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TALLINN - The British-Estonian Chamber of Commerce organized an evening with The Independent on April 15. The guest speaker for the event was the editor of newspaper, Hamish McRae, who is also one of the UK’s most respected financial journalists and commentators, and who was named Business and Finance Journalist of the Year 2006 at the British Press Awards.
His lecture was extremely popular among the Estonian public opinion leaders and representatives of different media interests in attendance. McRae is the author of a book that was published in January 2010. The book looks at examples of businesses and communities that have worked, successfully, from all over the world.
McRae explains that the idea behind the ‘What Works’ project was a very simple one: that we should look at success and try and learn from it, rather than have preconceived ideas about why some organizations and communities are successful and why others, which might appear equally promising, are not.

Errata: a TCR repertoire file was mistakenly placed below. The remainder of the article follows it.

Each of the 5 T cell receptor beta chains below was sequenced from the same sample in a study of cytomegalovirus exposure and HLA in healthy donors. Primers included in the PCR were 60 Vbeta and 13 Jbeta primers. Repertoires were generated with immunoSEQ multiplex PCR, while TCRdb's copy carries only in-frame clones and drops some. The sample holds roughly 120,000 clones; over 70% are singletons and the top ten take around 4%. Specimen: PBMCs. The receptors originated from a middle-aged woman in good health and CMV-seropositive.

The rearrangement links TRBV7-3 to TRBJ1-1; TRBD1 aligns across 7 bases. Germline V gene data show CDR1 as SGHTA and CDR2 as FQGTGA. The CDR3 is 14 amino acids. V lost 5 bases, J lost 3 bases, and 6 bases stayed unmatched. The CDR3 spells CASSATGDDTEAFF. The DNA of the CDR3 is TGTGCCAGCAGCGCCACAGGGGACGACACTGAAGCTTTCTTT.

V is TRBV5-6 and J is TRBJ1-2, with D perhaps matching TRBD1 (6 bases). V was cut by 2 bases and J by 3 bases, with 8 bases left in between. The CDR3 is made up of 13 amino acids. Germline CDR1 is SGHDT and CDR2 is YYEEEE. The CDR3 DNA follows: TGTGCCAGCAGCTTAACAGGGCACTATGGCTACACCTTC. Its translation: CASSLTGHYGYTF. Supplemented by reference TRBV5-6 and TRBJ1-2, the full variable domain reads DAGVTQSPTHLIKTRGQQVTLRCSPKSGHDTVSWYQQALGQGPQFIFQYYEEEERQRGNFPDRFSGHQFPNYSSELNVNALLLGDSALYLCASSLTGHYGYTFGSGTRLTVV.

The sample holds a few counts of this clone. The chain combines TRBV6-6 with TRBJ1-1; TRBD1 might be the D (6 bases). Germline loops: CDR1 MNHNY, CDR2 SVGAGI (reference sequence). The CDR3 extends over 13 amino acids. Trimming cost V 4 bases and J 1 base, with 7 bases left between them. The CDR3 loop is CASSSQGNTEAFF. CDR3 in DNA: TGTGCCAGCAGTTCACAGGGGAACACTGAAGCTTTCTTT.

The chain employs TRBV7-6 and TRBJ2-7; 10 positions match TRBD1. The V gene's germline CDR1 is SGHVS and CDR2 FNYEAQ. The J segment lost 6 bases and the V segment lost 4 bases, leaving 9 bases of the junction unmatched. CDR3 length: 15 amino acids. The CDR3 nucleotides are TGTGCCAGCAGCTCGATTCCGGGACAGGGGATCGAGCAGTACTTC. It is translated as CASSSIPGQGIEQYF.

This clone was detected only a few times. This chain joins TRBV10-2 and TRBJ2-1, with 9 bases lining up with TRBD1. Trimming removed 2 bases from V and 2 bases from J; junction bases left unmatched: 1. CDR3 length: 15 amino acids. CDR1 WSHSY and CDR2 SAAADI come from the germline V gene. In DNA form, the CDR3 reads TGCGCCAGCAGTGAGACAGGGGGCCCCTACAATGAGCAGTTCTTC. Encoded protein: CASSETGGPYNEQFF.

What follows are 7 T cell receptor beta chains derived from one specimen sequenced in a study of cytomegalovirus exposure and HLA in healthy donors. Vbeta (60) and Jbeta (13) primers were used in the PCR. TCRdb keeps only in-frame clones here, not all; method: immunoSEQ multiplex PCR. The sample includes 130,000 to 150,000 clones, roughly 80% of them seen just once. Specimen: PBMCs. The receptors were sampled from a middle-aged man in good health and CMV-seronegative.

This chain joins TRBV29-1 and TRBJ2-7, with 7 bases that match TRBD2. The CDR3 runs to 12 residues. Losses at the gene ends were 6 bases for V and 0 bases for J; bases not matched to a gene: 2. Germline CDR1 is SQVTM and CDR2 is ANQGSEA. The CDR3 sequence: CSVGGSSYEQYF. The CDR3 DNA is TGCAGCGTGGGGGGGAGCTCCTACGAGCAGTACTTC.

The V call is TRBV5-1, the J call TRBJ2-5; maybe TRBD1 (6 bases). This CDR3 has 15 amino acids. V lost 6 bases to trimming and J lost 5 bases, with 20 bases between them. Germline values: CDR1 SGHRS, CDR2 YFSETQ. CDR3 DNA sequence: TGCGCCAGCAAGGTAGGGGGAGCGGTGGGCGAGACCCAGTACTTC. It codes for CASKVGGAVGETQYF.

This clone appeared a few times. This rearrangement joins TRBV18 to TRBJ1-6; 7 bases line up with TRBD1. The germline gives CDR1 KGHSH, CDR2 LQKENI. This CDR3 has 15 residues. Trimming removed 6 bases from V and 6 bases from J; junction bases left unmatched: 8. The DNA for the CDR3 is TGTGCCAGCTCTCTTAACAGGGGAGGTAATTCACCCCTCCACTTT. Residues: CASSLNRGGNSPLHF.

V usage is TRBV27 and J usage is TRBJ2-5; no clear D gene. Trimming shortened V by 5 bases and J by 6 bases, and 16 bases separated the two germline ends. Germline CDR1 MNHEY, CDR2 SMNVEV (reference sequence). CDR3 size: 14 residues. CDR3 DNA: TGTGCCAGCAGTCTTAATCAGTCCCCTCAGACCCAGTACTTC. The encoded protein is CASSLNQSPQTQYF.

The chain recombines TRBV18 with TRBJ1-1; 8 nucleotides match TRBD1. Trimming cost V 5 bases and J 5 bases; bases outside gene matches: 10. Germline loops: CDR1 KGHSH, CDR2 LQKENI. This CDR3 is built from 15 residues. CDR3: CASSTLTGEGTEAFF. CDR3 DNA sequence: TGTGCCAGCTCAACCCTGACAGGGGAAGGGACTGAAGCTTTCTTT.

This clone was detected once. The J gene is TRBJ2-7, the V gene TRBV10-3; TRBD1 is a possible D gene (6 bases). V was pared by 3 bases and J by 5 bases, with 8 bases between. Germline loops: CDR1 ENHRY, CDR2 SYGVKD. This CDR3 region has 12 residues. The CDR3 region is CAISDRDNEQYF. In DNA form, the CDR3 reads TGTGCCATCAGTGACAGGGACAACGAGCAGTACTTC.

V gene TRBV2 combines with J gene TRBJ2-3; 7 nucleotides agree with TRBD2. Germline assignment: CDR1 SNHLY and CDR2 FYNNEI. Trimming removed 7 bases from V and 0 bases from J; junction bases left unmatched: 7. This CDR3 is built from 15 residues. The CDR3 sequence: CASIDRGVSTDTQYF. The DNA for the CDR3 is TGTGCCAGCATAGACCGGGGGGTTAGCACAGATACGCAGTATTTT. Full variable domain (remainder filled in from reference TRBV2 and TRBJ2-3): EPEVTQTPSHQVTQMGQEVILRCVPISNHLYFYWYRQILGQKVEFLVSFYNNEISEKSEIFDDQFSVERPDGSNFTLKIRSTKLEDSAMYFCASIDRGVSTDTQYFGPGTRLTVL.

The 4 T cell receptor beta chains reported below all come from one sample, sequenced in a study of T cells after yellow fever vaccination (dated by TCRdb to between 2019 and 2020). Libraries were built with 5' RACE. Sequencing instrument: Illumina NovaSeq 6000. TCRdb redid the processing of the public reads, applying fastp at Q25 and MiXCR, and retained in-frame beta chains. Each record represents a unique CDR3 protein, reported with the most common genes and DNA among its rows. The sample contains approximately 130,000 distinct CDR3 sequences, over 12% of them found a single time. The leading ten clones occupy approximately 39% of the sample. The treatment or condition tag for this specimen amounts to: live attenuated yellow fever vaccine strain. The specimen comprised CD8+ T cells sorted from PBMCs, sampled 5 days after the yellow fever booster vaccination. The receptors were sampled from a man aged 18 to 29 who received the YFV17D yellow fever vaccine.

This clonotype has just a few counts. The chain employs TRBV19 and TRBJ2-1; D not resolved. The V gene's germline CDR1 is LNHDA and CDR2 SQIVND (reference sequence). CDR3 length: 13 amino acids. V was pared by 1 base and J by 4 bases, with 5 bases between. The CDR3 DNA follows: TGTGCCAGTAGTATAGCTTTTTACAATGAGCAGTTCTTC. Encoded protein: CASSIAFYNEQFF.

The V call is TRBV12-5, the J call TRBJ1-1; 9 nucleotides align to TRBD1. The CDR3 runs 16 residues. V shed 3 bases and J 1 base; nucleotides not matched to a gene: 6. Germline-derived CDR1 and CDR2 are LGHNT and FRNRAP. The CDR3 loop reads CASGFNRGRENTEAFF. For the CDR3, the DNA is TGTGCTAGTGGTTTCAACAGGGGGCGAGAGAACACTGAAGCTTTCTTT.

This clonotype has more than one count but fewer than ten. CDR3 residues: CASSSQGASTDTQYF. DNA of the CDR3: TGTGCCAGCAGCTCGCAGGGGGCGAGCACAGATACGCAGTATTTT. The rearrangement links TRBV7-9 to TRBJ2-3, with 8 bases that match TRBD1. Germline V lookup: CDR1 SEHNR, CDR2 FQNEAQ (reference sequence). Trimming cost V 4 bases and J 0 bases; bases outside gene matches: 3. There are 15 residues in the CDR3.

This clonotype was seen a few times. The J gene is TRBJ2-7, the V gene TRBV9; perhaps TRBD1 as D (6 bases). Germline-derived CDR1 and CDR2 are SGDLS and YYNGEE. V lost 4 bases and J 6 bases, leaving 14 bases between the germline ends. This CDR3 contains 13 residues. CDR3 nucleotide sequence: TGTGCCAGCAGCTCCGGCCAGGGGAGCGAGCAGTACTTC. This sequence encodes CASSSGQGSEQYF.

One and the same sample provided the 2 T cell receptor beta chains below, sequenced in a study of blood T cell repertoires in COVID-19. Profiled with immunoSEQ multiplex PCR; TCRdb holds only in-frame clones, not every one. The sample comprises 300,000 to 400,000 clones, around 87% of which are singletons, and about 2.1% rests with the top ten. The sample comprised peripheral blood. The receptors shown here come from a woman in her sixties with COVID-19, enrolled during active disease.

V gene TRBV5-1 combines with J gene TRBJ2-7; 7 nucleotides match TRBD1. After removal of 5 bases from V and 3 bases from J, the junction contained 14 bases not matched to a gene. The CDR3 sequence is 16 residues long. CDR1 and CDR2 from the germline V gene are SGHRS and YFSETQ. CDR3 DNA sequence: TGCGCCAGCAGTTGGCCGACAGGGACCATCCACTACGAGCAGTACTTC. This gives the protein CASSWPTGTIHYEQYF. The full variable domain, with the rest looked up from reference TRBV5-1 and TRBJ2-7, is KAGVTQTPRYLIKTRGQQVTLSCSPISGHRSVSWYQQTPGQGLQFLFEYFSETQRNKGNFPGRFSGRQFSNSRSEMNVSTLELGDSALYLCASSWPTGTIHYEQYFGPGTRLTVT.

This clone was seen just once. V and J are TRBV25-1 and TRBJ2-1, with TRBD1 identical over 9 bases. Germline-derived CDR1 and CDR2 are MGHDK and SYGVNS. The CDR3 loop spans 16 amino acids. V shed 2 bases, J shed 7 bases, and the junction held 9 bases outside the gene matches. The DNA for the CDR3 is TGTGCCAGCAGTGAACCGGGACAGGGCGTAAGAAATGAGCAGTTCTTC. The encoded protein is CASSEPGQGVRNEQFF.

McRae then went on to look at 20 examples from around the world and attempted to draw common lessons from each one.
Asked a question on The Baltic Times and the future of the English speaking media, especially in the Baltic States, the author finds that the future of the Baltic daily is “promising and challenging as it provides vital information and communication not only amongst English-speaking people in the region, but also in non-English speaking countries.”
Regarding the English language, there are a couple of important things to consider, says McRae. These are, first, that anybody can use the language; anyone can adopt it and anyone can change it. Second, he says that in the next 100 years English will radically change; it will develop into a much easier international language with a smaller vocabulary and will be quite unlike present British English.
There already are far more non-native speakers around the world than native English-speaking people. And the media needs to communicate with people in a language that is adoptive and well known. Every year the necessary and important English speaking media will grow. A lot depends on the approach to issues, such as how one actually communicates with people. One cannot survive without this, because English is the main business and communication language, says McRae.
One huge challenge is Internet online translation, and he questions whether it can really be successful. If so, this will create a completely different approach. If international online translation will really develop, then “I am not so sure of the future of English. But I don’t believe that there will develop a really quality translation in the near future; it is only a slight possibility,” said The Independent editor.
The Independent is a British newspaper published by Alexander Lebedev’s Independent Print Limited.